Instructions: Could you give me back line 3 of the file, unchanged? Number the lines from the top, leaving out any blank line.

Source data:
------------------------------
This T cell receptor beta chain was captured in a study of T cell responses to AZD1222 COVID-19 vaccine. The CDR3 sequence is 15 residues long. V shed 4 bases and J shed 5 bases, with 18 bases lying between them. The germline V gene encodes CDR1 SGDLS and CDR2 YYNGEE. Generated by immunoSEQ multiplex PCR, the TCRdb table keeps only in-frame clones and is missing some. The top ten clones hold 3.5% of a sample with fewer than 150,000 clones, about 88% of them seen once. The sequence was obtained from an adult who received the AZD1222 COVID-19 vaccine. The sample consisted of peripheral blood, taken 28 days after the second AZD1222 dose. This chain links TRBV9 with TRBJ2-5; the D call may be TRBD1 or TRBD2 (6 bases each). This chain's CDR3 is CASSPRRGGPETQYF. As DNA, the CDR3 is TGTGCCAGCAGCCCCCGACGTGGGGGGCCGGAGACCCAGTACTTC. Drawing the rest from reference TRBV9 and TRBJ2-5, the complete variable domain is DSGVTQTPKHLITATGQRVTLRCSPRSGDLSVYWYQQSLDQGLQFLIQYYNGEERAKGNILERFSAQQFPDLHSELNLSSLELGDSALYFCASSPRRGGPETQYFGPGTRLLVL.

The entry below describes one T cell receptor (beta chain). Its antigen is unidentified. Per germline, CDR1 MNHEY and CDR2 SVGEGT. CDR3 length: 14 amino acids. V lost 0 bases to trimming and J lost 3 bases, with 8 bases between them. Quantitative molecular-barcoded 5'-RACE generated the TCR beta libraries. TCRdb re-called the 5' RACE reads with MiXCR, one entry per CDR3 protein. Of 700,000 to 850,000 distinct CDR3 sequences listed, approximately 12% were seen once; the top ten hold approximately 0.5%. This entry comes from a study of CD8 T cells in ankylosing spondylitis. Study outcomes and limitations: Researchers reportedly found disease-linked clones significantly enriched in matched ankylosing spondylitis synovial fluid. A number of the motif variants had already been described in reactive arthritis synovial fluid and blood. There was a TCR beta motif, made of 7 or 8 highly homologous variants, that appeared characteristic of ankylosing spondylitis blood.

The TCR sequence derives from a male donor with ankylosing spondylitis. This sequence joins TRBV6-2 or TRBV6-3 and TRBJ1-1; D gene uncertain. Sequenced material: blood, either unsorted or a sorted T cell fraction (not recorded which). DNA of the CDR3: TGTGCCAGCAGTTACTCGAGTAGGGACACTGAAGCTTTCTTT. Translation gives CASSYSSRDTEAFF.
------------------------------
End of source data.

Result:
The TCR sequence derives from a male donor with ankylosing spondylitis. This sequence joins TRBV6-2 or TRBV6-3 and TRBJ1-1; D gene uncertain. Sequenced material: blood, either unsorted or a sorted T cell fraction (not recorded which). DNA of the CDR3: TGTGCCAGCAGTTACTCGAGTAGGGACACTGAAGCTTTCTTT. Translation gives CASSYSSRDTEAFF.